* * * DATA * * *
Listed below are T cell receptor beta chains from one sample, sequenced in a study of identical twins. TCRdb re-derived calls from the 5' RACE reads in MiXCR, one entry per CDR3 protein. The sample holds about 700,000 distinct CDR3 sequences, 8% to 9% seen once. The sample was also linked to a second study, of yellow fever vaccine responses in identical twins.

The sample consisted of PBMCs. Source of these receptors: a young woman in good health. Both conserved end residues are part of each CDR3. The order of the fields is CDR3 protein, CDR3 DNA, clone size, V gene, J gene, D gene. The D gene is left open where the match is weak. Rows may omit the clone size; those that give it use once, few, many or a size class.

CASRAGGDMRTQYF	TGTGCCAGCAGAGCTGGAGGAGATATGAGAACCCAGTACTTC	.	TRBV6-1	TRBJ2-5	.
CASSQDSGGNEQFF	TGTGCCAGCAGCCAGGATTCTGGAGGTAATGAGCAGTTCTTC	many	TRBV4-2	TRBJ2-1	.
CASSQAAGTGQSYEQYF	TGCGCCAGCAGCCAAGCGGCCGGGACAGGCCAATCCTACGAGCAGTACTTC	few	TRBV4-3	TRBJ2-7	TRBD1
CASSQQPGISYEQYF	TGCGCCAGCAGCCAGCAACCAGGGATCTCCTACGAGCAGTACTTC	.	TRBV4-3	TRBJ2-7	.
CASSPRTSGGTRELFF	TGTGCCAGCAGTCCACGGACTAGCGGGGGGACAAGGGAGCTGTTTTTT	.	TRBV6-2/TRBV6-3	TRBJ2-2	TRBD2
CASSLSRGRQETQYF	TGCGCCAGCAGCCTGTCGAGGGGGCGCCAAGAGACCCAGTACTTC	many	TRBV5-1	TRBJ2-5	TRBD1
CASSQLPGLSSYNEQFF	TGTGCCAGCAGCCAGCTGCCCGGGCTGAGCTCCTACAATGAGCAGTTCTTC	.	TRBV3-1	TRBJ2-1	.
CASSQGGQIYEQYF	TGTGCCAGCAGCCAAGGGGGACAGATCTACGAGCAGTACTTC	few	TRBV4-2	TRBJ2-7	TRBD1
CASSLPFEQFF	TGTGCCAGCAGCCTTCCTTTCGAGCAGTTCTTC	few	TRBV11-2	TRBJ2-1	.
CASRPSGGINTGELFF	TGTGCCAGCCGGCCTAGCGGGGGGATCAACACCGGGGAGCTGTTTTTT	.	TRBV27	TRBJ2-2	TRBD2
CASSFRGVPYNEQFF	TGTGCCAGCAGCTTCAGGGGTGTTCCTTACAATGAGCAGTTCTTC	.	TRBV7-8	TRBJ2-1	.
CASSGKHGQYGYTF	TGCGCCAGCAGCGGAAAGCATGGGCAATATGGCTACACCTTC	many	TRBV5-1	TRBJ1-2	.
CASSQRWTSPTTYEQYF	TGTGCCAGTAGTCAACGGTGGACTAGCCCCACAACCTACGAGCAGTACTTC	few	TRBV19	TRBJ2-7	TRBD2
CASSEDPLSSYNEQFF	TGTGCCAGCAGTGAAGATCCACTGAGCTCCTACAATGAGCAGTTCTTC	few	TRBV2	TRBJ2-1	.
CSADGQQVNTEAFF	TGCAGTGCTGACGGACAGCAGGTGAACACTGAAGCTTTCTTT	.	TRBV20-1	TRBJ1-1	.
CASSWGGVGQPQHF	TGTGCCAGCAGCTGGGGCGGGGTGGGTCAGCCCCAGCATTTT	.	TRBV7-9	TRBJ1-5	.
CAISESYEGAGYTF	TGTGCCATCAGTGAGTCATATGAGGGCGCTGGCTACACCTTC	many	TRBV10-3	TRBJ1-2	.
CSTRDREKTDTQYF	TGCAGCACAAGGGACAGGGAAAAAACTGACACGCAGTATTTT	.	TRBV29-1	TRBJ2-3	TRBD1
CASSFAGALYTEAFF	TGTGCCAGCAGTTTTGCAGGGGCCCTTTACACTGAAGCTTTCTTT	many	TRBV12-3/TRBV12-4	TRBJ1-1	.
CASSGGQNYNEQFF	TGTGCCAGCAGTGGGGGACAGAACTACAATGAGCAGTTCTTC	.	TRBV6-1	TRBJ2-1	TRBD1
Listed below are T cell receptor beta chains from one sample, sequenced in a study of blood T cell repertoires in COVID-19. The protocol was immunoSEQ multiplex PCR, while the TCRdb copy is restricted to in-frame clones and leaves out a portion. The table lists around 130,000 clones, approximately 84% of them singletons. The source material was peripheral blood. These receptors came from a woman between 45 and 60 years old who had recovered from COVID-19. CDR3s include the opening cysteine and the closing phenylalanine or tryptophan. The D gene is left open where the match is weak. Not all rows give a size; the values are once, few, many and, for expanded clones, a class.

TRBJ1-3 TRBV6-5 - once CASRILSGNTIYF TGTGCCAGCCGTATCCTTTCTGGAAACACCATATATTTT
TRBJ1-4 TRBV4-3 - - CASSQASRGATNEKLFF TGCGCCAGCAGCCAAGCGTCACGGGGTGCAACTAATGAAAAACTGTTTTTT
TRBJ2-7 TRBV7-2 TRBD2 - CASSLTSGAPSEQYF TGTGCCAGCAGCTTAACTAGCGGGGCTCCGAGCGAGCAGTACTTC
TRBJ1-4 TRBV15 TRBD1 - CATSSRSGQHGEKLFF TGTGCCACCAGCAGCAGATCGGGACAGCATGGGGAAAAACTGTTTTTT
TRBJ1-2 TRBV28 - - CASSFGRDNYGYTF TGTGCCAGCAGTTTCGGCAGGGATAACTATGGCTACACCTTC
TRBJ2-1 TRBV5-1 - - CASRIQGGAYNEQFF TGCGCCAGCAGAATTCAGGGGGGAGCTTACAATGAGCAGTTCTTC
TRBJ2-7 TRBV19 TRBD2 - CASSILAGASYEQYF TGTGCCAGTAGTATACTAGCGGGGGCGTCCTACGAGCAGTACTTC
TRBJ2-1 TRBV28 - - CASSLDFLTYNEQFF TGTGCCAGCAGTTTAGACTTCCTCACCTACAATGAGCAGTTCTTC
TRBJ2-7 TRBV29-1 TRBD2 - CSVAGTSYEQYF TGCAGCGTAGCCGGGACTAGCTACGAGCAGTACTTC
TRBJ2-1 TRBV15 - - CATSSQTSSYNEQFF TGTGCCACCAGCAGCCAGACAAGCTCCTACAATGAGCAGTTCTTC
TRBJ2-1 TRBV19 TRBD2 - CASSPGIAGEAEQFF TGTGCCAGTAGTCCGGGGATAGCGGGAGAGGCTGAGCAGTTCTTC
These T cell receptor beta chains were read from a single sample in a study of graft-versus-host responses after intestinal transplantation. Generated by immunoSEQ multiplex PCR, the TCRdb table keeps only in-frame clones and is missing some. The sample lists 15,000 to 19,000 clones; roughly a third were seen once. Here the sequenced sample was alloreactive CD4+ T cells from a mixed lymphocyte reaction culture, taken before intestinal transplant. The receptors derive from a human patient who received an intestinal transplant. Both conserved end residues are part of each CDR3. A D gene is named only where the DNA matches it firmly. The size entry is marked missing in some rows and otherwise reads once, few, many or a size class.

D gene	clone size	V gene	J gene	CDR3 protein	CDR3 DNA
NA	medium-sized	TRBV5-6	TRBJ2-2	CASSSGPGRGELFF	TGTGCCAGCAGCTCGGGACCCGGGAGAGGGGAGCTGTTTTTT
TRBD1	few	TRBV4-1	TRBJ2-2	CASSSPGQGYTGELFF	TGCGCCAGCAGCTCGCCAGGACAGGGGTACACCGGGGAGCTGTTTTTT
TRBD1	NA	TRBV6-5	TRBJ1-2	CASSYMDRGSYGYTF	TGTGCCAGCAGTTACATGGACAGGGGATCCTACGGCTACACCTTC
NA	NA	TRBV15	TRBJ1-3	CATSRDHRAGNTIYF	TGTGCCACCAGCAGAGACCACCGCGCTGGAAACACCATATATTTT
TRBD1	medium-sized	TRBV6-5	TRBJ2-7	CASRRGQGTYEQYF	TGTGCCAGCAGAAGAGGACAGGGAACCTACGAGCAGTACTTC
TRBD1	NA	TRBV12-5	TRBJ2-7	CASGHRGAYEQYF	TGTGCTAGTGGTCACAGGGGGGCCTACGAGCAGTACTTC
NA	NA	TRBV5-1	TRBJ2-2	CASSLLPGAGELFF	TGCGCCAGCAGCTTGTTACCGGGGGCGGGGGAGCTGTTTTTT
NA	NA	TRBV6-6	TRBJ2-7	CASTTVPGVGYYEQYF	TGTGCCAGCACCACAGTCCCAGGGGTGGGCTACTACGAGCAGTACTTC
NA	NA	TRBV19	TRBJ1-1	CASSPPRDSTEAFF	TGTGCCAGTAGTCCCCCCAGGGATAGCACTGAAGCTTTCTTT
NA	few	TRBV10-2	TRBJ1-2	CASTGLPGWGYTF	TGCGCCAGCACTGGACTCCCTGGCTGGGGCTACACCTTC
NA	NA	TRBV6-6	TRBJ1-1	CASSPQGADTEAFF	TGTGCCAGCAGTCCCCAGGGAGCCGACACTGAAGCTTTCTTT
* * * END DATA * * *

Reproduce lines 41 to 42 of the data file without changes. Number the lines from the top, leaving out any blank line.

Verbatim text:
TRBD1	medium-sized	TRBV6-5	TRBJ2-7	CASRRGQGTYEQYF	TGTGCCAGCAGAAGAGGACAGGGAACCTACGAGCAGTACTTC
TRBD1	NA	TRBV12-5	TRBJ2-7	CASGHRGAYEQYF	TGTGCTAGTGGTCACAGGGGGGCCTACGAGCAGTACTTC